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Damia and Auxesia  

Nicholas J. Richardson

Online publication date:
Dec 2015
Goddesses of fertility (cf. demeter and persephone/kore), worshipped at *Epidaurus, *Aegina, and *Troezen (Hdt. 5. 82–8 and IG 4.22 787; Paus. 2. 32. 2). Herodotus says that the cult at Epidaurus was ... More

demography  

Saskia Hin

People’s life courses are shaped by the complex interactions of contextual factors, of individual behavior, and of opportunities and constraints operating at the macro level. Demography ... More

ephēboi  

Simon Hornblower and Antony Spawforth

Online publication date:
Dec 2015
Ephēboi originally meant boys who had reached the age of puberty, and was one of several terms for age classes; but in 4th-cent. bce Athens it came to have a special paramilitary sense, boys who in ... More

epithalamium  

Eveline Krummen and Donald Russell

Online publication date:
Dec 2015
A song (or speech) given ‘at the bridal chamber (θάλαμος)’ ([Dion. Hal.] Rhet. 4. 1); a regular feature of marriages (see marriage ceremonies). Strictly speaking, it is distinct from the general ... More

eunuchs, religious  

Richard Gordon

Online publication date:
Mar 2016
In the Classical period, religious eunuchs are a feature of several Anatolian cults of female deities, extending across to Scythia (Hdt. 4. 67: not shamans) and to the southern foothills of the ... More

eunuchs, secular  

E. D. Hunt

Online publication date:
Mar 2016
To the classical world eunuchs were despised figures who haunted the courts of oriental monarchs. The Persian king employed them prominently as guardians of his harem and loyal protectors of his ... More

gender  

Mark Golden

Online publication date:
Jul 2015
Gender, the social construction of sexual difference, was an important Greek and Roman means of apprehending and explaining their world. It has also been central to modern understandings of Greece ... More

gynaecology  

Helen King

Online publication date:
Dec 2015
Gynaecology existed in the ancient world as a medical specialism, but its separate identity was not always permitted by wider medical theories. The significant question was this: do women have ... More

Hermaphroditus  

Antony Spawforth

Online publication date:
Dec 2015
Half-male, half-female divinity, his cult first attested in the 4th cent. bce at Athens, where he provided *Posidippus(2) with the title of a comic play (lost) in the early 3rd. ... More

hetairai  

Madeleine M. Henry

Online publication date:
Dec 2015
Hetairai (“companions,” sing. hetaira) is an Attic euphemism for those women, slave, freed, or foreign, who were paid for sexual favours (see prostitution, secular). The term first appears with ... More

hetaireiai  

Theodore John Cadoux and P. J. Rhodes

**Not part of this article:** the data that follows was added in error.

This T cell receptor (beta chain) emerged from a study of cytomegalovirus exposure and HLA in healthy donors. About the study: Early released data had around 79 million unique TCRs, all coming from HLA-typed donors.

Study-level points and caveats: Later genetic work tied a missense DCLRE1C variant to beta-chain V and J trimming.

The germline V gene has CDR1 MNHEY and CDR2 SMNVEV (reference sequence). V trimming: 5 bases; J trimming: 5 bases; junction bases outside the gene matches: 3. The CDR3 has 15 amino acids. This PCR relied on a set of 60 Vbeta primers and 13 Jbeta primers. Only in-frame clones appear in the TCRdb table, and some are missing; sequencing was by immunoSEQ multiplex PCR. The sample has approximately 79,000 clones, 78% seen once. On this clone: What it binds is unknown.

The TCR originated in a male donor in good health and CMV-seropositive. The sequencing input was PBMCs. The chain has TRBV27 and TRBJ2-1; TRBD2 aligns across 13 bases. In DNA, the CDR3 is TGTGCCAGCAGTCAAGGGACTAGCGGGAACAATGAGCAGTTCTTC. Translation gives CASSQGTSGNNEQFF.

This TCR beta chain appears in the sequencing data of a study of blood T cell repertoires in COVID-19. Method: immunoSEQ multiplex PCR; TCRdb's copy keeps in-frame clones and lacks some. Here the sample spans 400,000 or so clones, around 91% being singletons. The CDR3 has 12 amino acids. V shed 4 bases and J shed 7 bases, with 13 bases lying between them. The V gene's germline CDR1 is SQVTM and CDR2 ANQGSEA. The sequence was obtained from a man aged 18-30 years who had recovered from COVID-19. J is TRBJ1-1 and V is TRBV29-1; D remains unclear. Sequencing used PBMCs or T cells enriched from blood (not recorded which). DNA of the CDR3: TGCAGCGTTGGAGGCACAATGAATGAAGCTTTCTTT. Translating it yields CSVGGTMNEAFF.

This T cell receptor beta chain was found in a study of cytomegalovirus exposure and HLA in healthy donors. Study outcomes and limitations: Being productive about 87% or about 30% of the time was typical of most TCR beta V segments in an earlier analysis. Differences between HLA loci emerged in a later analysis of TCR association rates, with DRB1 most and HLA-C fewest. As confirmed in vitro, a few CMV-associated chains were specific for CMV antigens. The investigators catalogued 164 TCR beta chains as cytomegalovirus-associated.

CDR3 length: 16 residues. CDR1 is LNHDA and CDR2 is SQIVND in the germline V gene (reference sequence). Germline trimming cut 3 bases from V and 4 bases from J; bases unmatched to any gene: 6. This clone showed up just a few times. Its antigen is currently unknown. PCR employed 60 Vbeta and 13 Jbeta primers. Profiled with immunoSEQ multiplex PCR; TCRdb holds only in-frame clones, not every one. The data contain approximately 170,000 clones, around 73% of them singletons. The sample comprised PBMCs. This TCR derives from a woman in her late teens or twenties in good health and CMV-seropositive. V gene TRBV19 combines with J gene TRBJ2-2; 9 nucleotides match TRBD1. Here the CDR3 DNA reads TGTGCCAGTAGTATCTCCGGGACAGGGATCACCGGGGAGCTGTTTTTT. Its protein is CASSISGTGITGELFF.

Online publication date:
Dec 2015
Associations of hetairoi (‘comrades’). In some, perhaps most, *Cretan cities the citizens were grouped in hetaireiai as part of the military system; each had its table in the city's andreion (‘men's ... More

heterosexuality  

Holt Parker

Online publication date:
Jul 2015
Heterosexuality and *homosexuality are not strictly applicable to the Graeco-Roman world (this remains controversial). Discussions of sex could focus on either pleasure or procreation. Pleasures were ... More

homosexuality  

D. M. Halperin

Online publication date:
Jul 2015
No Greek or Latin word corresponds to the modern term homosexuality, and ancient Mediterranean societies did not in practice treat homosexuality as a meaningful category of personal or public life. ... More

homosexuality, female  

Sandra Boehringer

Online publication date:
May 2017
Sexual and amorous relationships between females constitute, as a heuristic category, an illuminating field of research for the construction of sexual categories in antiquity, as well as ... More

household, Greek  

Lin Foxhall

Online publication date:
Mar 2016
The household (oikos) was the fundamental social, political and economic unit of ancient Greece (Arist.Pol. 1. 2), though its precise links into larger political and economic structures changed ... More

household, Roman  

Keith Bradley

Online publication date:
Mar 2016
‘Household’ is the usual English translation of Latin familia, a term to which the jurist Ulpian (Dig. 50. 16. 195. 1–5), understanding its application to both property and persons, assigned several ... More

housework  

Gillian Clark

Online publication date:
Dec 2015
Housework, a specifically female task, was evidently not of interest to male authors, and there are no surviving household accounts or instructions. ‘Women's work’ meant weaving and the other tasks ... More

Hypatia  

G. J. Toomer

Online publication date:
Dec 2015
Woman learned in mathematics, astronomy, and philosophy (d. 415 ce). Daughter of the mathematician *Theon(4) of *Alexandria (1), she revised the third book of his Commentary on the ... More

Hypsicratia  

Simon Hornblower

Online publication date:
Mar 2016
Hypsicratia, mistress of *Mithradates VI Eupator, who admiringly called her by the male form of the name, Hypsicrates (Plut. Pomp. 32. 8). Her commemorative funerary statue has been found ... More

hysteria  

Helen King

Online publication date:
Jul 2015
Hysteria, contrary to popular belief, was not so named by the Greeks. In Hippocratic *gynaecology (see hippocrates(2)) the womb (Gk. hystera) was indeed believed to ‘wander’ around the body, as a ... More

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